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what ways are these forces being "resisted"? The idea of a single Earth culture wrought by technology is a persistent dream of Western science fiction. Western SF is now in full swing imagining Asian futures, "high-tech" Tokyos, T aipeis, Shanghais. But what sorts of technological societies and physical landscapes are actually emerging from these locations? And how are these being depicted in the rapidly growing number of Asian SF works? How do these works envision the forms or structures Western technology? Hong Kong seems an ideal venue for this conference that examines such questions. On one hand, it offers a unique cultural landscape of a "cyberfuture." It can be variously seen as a postmodern city-state, or a "third wave" satellite culture in its rapid diffusion of media events, a place of ceaseless meltdown and fusion of formerly landed cultural forms and values. It also appears to offer -in its architecture, institutions, and social and ethnic patterns -a science fiction city, in the sense of Bruce Sterling, who sees the new century no longer writing SF but building and living it On the other hand, Hong Kong is a cultural crossroads. It is an interface between Eastern and Western societies, traditions, a place where maintaining cultural identity deeply matters. As applied to the Hong Kong question, the term "science fiction" designates a widely shared set of themes, icons, media events, technological devices, and modes of living in relation to dreams of Earth's future. We seek papers, whatever their period or discipline, that discuss the impact of Western technology and culture on the East and/or Eastern SF as seen from the West -or conversely, that measure Mass.: Broken Mirrors Press, 1991. Anton, Uwe, and Werner Fuchs. "So I Don't Write about Heroes: An Interview with Philip K. Dick." SF Eye 14 (spring 1996): 37-46. Apel, D. Scott. "The Dream Connection." In Philip K Dick, edited by D. Scott Apel, pp. 143-253. ---. "Phil as I Knew Him." In Philip K Dick, edited by D. Scott Apel, pp. 13-27. Apel, D. Scott, ed. Philip K Dick: The Dream Connection. San Jose, Cali: Perma nent Press, 1987. Apel, D. Scott, and Kevin C. Briggs. "Interview with Philip K. Dick, Part 1." PDKS Newsletter 5 (December 1984): 1,5-7. ---. "Interview with Philip K. Dick, Pan 2." PDKS Newsletter 6 (April 1985): 1-2, 11-14. ---. "Philip K. Dick in Interview." In Philip K Dick, edited by D. Scott Apel, pp.29-113. "Appendix: A Letter to Scott Apel from Philip K. Dick." In Philip K Dick, edited by D. Scott Apel, pp. 283-87. "Appendix: Theodore Sturgeon on Philip Dick." In Philip K Dick, edited by D. Scott Apel, pp. 288-89. "Appendix: The 'Tagalore' Letter." In Philip K Dick, edited by D. Scott Apel, pp. 290-94. "Arbor House to Issue Last Philip K. Dick Novel." Publishers Weekly 227, no. 22 (May 31, 1985): 44. Ashby, Heather. The Media Novels of Philip K Dick: Cautionary Fables for an Electronic Age. Thesis, University of Guelph, 1987.2 microfiche [not seen]. Barlow, Aaron J. Reality, Religion, and Politics in Philip K Dick's Fiction. Ph.D. dissertation, University of Iowa, 1988. Barricelli, Jean-Pierre. "Afterword: The Morigny Conference." In On Philip K Dick, edited by R. D. Mullen, p. 236. Barricelli, Jean-Pierre. "Afterword: The Morigny Conference." Science-Fiction Studies 15, no. 2 Guly 1988): 232-33. Beale, Lewis. "Madman's Ravings or Relevant Message?" AtlantaJournal Constitu tion, August 18,1991, sec. N, p. 10. ---. "Philip K. Dick: When Sci-Fi Becomes Real." Los Angeles (Calif) Times, August 8, 1991, pp. E1, E15. Also available in NewsBank: Literature 75 (1991): F9-FlO. Bennett, Rick. "In Philip K. Dick Territory." PDKS Newsletter 3 (April 1984): 14. Berman, Mark, and David Newnham. "God's New Age Prophet." Guardian, July 24, 1990, p. 34. Bernstein. Richard. "The Electric Dreams of Philip K. Dick." New York Times Book Review, November 3,1991, pp. 1,28-30. Black, D. S. "Blade Runner Revisited." PKDS Newsletter 28 (March 1992): 7-8. ---. "Puttering about the Silver Screen: The Story of Ubik, the Movie." PKDS Newsletter 11 (May 1986): 1-4, 11-13. Blaylock, James P., K. W. Jeter, and Tim Powers. "Phil Wars." PKDS Newsletter 20 (April 1989): 12-13. Bowden, Keith. "VALIS: The Opera." PKDS Newsletter 17 (April 1988): 8. Bozzetto, Roger. "Dick in France: A Love Story." In On Philip K Dick, edited by R. D. Mullen, pp. 153-60. Also appeared in Science-Fiction Studies 15, no. 2 Guly 1988): 131-40. Burgheim, Manfred G. "Philip K. Dicks Ubik und Thomas Pynchon's Die Versteigerung von 49 [The Crying of Lot 49]: Zwei romane, ein epistemologis ches Modell." Quarber Merkur 33, no. 2 (December 1995): 25-29. [Whole number 84.]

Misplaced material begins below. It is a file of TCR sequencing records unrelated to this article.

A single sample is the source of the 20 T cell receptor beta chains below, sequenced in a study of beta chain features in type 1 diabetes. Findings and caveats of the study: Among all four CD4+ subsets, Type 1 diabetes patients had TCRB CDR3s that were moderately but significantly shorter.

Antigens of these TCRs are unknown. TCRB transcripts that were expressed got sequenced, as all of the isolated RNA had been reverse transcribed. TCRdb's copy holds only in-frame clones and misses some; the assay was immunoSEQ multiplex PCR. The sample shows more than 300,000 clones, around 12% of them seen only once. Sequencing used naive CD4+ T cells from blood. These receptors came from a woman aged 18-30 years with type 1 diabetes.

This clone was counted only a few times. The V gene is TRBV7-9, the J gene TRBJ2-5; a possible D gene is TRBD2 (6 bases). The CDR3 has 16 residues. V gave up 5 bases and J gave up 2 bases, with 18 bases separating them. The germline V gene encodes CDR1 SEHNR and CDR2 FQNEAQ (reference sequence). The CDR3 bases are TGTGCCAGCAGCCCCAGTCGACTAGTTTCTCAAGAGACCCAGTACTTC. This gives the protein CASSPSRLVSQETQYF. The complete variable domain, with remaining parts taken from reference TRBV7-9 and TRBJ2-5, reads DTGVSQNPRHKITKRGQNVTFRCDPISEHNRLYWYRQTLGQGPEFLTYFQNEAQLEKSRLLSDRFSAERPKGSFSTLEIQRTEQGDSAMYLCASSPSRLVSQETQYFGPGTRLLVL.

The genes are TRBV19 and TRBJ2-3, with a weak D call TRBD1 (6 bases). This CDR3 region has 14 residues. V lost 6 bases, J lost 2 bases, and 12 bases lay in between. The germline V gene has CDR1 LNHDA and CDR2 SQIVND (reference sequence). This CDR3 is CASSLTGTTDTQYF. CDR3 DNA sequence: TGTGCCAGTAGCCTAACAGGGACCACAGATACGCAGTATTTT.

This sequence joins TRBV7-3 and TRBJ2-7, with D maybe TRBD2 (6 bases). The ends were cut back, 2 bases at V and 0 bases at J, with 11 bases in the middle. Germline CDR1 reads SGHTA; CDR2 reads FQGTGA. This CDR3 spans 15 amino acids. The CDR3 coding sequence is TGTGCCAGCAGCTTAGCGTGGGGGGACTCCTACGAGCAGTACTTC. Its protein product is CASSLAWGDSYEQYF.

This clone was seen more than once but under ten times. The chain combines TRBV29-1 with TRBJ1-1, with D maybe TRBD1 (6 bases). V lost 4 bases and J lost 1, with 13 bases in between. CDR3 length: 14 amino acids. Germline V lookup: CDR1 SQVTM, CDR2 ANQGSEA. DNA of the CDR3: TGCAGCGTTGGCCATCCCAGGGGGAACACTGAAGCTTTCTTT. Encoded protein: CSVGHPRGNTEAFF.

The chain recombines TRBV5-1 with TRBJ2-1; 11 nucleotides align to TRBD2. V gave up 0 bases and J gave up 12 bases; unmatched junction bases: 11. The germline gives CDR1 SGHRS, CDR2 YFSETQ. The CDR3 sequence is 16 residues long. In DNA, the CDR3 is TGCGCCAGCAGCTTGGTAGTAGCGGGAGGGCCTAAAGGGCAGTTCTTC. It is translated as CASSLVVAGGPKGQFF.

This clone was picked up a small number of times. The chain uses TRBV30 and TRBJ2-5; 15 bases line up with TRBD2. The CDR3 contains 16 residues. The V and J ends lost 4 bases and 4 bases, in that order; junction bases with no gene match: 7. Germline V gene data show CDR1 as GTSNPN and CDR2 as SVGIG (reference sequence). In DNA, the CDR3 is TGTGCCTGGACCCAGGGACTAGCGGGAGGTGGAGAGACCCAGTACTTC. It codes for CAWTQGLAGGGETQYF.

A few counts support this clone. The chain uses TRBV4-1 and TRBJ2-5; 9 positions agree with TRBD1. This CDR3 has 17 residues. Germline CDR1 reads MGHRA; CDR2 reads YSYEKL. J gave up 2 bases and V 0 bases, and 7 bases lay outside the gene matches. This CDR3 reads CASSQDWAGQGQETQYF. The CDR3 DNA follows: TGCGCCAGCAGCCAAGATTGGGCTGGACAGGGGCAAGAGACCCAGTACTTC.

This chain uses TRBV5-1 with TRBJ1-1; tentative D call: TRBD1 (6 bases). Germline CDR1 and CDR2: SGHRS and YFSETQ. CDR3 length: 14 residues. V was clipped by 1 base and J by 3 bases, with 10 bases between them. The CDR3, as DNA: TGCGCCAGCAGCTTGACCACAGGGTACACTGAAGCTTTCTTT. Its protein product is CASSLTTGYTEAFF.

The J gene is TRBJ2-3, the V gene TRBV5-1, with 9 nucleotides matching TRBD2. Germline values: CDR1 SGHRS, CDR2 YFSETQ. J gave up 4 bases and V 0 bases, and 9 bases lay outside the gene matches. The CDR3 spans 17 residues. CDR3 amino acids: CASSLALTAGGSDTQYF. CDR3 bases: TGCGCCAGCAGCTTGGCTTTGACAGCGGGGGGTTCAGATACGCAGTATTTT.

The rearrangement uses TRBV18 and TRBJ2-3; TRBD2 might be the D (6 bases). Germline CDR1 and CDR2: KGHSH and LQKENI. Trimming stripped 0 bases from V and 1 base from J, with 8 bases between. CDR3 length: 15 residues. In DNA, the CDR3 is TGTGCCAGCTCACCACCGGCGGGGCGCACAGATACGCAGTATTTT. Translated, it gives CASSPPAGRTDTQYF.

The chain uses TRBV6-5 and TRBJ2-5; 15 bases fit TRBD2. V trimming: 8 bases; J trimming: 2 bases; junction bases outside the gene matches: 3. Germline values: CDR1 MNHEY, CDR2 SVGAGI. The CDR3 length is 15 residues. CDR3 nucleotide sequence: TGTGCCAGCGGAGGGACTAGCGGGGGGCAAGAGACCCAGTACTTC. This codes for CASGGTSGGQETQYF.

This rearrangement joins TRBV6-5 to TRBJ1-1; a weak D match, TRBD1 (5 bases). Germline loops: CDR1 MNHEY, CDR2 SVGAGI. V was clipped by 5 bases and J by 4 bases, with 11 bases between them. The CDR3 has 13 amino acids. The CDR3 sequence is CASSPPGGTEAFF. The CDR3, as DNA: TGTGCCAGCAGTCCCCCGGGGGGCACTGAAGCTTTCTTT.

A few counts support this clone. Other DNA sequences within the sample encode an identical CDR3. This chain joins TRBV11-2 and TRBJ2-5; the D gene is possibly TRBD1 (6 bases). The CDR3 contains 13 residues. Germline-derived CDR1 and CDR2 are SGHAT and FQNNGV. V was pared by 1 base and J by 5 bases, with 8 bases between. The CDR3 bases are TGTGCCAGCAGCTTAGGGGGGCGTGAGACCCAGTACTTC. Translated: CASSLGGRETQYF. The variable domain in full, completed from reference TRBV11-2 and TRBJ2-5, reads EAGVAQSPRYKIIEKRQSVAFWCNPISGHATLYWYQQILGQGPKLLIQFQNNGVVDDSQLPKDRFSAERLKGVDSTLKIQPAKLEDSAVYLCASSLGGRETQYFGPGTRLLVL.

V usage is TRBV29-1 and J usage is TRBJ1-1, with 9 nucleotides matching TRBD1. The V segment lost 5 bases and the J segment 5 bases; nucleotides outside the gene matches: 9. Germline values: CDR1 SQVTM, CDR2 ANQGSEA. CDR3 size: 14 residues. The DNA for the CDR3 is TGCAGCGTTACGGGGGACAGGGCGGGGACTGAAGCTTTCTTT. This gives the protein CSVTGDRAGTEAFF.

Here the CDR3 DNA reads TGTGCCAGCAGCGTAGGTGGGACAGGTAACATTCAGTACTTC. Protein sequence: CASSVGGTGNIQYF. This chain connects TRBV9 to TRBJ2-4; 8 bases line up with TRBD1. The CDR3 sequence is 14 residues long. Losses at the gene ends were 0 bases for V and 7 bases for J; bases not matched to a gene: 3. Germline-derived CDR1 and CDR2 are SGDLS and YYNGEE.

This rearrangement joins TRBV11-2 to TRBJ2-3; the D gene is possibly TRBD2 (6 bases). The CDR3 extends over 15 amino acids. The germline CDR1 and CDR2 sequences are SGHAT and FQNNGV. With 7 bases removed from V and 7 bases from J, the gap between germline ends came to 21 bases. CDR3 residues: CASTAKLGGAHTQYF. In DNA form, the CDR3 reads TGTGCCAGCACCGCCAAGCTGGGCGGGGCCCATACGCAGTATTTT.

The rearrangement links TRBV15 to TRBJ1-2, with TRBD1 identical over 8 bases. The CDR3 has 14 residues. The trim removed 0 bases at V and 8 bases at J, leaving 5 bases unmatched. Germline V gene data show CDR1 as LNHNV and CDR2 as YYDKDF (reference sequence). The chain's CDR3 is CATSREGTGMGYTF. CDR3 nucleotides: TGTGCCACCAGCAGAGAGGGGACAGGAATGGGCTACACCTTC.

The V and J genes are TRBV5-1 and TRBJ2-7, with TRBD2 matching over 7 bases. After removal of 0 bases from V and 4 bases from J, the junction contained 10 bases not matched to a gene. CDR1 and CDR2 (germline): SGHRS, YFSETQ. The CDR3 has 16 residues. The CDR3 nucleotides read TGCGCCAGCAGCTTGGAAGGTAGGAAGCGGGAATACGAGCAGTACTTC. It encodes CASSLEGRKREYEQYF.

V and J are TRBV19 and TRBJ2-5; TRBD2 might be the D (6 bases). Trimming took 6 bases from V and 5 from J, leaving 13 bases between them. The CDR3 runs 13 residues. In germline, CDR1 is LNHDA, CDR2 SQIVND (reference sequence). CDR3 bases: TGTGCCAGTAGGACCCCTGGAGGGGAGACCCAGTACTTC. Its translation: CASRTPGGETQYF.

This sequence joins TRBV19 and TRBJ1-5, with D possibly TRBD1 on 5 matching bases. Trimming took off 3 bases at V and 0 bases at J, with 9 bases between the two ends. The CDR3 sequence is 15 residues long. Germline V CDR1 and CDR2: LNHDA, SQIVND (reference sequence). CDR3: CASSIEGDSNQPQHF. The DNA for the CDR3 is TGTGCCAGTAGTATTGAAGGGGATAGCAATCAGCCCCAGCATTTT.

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Butler, Andrew. "Science Fiction as Postmodernism: The Case of Philip K. Dick." In Impossibility Fiction: Alternativity-Extrapolation--Speculation, edited by Derek Littlewood and Peter Stockwell, pp. 45-56. Atlanta, Ga.: Rodopi,1996. Campbell, Laura E. "Dickian Time in The Man in the High Castle." Extrapolation 33, no. 3 (fall 1992): 190-201. Carrere, Emmanuel. Je suis vivant et vous etes morts: Philip K Dick, 1928-1982. Paris: Editions du Seuil, 1993. Carter, Cassie. "The Metacolonization of Dick's The Man in the High Castle: Mimicry, Parasitism, and Americanism in the PSA." Science-Fiction Studies 22, no.3 (November 1995): 333-42. Christiansen, Peder. "Classical Humanism of Philip K. Dick." In Women Worldwalkers, edited by J. B. Weedman, pp. 71-82. Lubbock: Texas Tech Press, 1985. Csicsery-Ronay, Istvan, Jr. "Pilgrims in Pandemonium: Philip K. Dick and the Critics." In On Philip K Dick, edited by R. D. Mullen, pp. v-xviii. Davis, Erik. "T echgnosis: Magic, Memory and the Angel of Information." South Atlantic Quarterly 92, no. 4 (fall 1993): 585-616. Reprinted in Flame Wars: The Discourse of Cyberculture, edited by Mark Dery. Durham, N. c.: Duke University Press, 1994. ---. "Technomancer: Philip K. Dick's Signal Achievements." Village Voice Literary Supplement, August 1989, p. 17. Davis, Grania, "PKD and the Versailles Throne." PDKS Newsletter 6 (April 1985): 6. Cuyper, Frank R. F. "Drei Stigmata van Philip K. Dick: Of, is er Leven voor de Dood?" In Just the Other Day, edited by Luk De Vos, pp. 465-70. Ant werp: Restant, 1985. De Meester, Gilbert. "Het Universum van Philip K. Dick: Een Systeemtheore tische Benadering." In Just the Other Day, edited by Luk De Vos, pp. 471-80. Antwerp: Restant, 1985. Desser, David. "Do Androids Dream of Ridley Scott?" In Phoenix .from the Ashes, edited by Carl B. Yoke, pp. 193-200. Westport, Conn.: Greenwood, 1987. Dick, Anne R. Search for Philip K Dick, 1928-1982: A Memoir and Biography of the Science Fiction Writer. Lewiston, N.Y.: Mellen, 1995. "Dick, Philip (Update)." In Beacham's Popular Fiction 1991 Update, by Walton Beacham et al., pp. 371-76. Washington, D.C.: Beacham, 1991. Dick, Philip K. "Brief Excerpt from the Exegesis." PKDS Newsletter 3 (April 1984): 12. ---. "A Clarification." In On Philip K Dick, edited by R. D. Mullen, p. 73. ---. "The Different Stages of Love: A Previously Unpublished Passage from Flow My Tears, the Policeman Said." PKDS Newsletter 28 (March 1992): 3-5. ---. "Excerpt from the Exegesis." PKDS Newsletter 12 (October 1986): 3-5. ---. "The Eye of the Sibyl." In Philip K Dick, edited by D. Scott Apel, pp. 111-29. ---. "Fantasy." PKDS Newsletter 29 (September 1992): 7. ---. "Fawn, Look Back: A Plot Outline." Science Fiction Eye 1, no. 2 (August 1987): 40-44. ---. "If You Find This World Is Bad, You Should See Some of the Others (The 'Metz Speech')." PKDS Newsletter 27 (August 1991): [1-39J. ---. In Pursuit of "VALIS': Selections .from the Exegesis. Lancaster, Pa.: Under wood-Miller, 1991. ---. Letter. PKDS Newsletter 4 (September 1984): 1-4. the impact of Eastern technology and culture on the West and/or Western SF, as seen from the East How does the concept and reality of an emerging "global village" lead to a reformulation of relations between the terms "technology, "identity," and "futurity" along the East-West axis? If you have a paper idea that "pushes the envelope" of this topic, or one that hits dead center, please send a one-page abstract by October I, 1999, so that it can be considered at the mid-October teleconference between UC and CUHK. The final deadline for submissions is December 15, 1999. E-mail proposals or papers to BOTH coordinators: Wong, Kin-yuen George Slusser Or mail two copies to: George Slusser SpeCial Collections Ubrary University of California Riverside CA 92517 USA (909) 787-3233 (909) 787-6384 RECENT AND FORTHCOMING BOOKS McCracken, Scott Pulp: Reading Popu lar Fiction. Manchester University PresslSt Martin's, 1998. *Bleiler, Richard, ed. Science Fiction Writers. 2nd ed. Scribner's, January 1999. Revised and expanded version of Everett Bleiler's first edition, 1982. Whitney, Grace Lee and Jim Denney. The Longest Trek: My Tour of the